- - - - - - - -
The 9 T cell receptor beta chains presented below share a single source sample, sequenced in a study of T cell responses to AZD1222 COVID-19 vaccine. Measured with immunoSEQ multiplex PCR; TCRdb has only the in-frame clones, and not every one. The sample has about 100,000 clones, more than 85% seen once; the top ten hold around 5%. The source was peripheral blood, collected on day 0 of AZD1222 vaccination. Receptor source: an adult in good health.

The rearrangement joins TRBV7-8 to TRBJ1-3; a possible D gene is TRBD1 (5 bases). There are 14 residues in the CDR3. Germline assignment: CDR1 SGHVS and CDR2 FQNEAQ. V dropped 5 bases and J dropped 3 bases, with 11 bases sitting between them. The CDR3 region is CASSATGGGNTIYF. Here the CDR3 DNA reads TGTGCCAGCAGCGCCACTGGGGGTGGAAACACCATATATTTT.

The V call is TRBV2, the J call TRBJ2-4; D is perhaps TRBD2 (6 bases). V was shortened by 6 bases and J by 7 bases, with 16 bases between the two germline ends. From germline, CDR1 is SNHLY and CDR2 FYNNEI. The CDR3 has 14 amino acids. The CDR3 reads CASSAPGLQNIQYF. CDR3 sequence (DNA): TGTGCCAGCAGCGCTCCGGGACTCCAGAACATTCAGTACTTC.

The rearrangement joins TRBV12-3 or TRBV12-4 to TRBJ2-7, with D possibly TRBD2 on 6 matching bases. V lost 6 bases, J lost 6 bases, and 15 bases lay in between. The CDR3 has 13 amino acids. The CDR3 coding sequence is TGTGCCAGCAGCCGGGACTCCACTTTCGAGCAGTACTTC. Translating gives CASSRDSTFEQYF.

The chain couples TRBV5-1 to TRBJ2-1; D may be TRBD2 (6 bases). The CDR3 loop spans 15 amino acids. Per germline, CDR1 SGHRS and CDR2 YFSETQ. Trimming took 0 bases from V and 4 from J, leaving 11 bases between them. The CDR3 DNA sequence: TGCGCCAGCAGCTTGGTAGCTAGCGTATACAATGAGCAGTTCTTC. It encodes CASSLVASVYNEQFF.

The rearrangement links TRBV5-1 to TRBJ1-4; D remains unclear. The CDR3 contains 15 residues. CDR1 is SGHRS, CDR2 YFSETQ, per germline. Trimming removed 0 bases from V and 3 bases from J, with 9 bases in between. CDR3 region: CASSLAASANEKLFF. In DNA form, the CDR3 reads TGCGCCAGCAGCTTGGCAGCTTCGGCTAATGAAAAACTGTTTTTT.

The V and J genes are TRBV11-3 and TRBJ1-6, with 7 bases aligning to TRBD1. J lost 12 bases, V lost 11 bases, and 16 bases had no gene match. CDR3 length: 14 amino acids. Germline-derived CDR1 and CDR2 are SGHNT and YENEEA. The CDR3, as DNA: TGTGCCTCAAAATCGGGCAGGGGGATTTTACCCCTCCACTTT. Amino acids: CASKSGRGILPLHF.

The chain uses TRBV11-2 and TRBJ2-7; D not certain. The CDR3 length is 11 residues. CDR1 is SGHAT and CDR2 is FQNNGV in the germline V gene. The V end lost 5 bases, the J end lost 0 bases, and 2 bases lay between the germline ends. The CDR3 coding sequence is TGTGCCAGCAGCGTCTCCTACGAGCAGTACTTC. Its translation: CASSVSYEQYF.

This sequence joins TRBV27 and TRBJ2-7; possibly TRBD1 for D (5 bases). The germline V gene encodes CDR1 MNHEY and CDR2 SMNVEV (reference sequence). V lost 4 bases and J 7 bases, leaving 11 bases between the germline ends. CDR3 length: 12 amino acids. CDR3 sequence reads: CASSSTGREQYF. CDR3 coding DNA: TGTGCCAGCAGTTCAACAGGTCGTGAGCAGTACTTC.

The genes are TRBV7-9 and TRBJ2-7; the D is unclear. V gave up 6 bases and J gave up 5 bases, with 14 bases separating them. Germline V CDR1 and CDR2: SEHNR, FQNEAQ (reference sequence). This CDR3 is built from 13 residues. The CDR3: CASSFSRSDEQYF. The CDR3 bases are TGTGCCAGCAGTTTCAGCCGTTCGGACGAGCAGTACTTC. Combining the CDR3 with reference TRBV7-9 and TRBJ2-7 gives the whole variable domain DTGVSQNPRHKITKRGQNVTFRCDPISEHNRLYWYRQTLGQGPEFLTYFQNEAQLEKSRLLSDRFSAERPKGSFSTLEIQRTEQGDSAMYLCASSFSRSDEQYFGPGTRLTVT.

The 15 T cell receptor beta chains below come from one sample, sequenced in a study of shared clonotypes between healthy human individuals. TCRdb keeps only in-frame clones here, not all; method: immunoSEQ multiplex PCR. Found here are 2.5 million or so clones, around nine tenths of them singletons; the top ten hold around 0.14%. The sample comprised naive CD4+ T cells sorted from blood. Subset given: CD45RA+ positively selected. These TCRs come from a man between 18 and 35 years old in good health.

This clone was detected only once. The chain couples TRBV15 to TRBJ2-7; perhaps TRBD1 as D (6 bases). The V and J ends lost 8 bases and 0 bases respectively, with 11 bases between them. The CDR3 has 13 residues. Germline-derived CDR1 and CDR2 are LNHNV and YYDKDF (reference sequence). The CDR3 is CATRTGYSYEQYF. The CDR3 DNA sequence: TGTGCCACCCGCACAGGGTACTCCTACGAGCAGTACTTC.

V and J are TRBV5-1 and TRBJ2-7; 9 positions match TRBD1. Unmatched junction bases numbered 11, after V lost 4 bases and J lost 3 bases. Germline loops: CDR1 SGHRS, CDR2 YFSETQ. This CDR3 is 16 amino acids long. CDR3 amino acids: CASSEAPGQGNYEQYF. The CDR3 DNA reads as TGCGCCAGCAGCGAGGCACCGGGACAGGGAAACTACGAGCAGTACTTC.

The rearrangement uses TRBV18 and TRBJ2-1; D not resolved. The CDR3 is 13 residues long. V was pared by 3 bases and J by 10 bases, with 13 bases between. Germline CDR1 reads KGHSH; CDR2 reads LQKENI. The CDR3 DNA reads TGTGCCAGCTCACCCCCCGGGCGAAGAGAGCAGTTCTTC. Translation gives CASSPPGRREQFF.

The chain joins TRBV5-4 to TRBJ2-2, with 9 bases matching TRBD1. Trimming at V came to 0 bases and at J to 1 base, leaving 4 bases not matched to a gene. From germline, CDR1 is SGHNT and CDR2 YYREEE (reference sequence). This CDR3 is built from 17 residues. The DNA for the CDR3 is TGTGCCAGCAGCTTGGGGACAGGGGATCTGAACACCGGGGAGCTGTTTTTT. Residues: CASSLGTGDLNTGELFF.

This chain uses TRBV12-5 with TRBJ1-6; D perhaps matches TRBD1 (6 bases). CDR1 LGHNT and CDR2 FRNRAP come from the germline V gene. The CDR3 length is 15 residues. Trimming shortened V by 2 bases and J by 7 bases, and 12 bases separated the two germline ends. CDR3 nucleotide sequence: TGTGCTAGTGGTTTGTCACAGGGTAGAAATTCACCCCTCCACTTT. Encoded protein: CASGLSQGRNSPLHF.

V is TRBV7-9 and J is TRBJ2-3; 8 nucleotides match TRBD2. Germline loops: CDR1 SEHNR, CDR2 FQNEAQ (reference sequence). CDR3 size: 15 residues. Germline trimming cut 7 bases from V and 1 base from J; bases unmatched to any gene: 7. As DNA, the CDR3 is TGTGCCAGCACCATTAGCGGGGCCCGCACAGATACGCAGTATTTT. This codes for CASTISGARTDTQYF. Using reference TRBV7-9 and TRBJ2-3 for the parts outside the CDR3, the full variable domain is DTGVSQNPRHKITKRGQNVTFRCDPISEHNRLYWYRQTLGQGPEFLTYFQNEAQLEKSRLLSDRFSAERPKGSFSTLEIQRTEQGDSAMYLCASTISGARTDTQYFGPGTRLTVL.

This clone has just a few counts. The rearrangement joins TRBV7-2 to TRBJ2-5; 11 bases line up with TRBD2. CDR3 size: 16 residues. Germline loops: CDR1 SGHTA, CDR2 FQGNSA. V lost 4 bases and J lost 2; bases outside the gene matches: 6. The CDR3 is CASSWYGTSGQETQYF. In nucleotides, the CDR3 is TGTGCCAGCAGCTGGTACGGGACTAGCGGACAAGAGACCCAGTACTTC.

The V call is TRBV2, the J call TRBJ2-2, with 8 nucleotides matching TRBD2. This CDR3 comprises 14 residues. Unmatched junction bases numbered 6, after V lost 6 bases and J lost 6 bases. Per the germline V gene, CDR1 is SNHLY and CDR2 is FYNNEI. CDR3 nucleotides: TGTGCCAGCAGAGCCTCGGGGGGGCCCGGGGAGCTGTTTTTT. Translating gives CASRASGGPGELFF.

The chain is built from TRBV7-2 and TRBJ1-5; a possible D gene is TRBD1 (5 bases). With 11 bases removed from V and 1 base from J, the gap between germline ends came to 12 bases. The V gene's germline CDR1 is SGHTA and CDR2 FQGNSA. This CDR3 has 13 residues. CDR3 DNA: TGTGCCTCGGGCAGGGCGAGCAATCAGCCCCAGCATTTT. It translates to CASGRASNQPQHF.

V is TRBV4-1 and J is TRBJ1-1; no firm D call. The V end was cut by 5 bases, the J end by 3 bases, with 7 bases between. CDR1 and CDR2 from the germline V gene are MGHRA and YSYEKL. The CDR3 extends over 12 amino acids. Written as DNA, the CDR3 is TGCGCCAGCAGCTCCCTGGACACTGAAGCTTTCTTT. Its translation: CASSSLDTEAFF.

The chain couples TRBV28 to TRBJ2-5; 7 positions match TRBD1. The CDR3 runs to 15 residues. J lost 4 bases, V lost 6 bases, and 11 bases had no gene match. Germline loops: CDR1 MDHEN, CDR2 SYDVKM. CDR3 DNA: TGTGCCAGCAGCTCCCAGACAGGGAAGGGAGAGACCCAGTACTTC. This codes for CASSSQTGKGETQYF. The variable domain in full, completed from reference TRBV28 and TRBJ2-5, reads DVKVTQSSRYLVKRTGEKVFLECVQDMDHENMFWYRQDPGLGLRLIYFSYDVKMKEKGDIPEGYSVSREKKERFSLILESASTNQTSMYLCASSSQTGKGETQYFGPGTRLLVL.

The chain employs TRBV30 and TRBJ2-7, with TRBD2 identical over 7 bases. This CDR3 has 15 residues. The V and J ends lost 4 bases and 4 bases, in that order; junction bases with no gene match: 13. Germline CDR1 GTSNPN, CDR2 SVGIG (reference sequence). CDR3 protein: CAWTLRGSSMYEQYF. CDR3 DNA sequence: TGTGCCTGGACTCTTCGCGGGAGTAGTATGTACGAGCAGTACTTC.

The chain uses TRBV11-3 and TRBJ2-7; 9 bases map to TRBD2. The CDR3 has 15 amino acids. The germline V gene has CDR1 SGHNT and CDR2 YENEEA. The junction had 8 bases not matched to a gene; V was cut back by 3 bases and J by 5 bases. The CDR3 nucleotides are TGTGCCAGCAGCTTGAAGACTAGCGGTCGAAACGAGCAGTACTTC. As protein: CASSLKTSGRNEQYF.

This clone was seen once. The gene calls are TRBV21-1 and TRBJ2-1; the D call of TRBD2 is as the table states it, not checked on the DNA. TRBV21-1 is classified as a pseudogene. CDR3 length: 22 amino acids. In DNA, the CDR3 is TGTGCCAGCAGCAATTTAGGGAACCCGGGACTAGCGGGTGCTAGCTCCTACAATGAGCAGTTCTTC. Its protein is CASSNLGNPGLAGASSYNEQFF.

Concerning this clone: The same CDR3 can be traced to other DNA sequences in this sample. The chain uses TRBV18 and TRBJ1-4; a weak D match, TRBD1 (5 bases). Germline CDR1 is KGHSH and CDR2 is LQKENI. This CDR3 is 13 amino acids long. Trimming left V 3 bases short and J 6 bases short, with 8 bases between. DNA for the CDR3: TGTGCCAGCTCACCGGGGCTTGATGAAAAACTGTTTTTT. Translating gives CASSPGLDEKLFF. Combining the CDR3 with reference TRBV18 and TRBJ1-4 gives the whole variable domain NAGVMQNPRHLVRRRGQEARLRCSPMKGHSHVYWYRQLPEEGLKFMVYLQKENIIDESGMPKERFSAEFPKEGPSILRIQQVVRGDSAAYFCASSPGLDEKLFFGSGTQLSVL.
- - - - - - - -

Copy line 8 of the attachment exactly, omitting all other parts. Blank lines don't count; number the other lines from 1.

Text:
The chain uses TRBV11-2 and TRBJ2-7; D not certain. The CDR3 length is 11 residues. CDR1 is SGHAT and CDR2 is FQNNGV in the germline V gene. The V end lost 5 bases, the J end lost 0 bases, and 2 bases lay between the germline ends. The CDR3 coding sequence is TGTGCCAGCAGCGTCTCCTACGAGCAGTACTTC. Its translation: CASSVSYEQYF.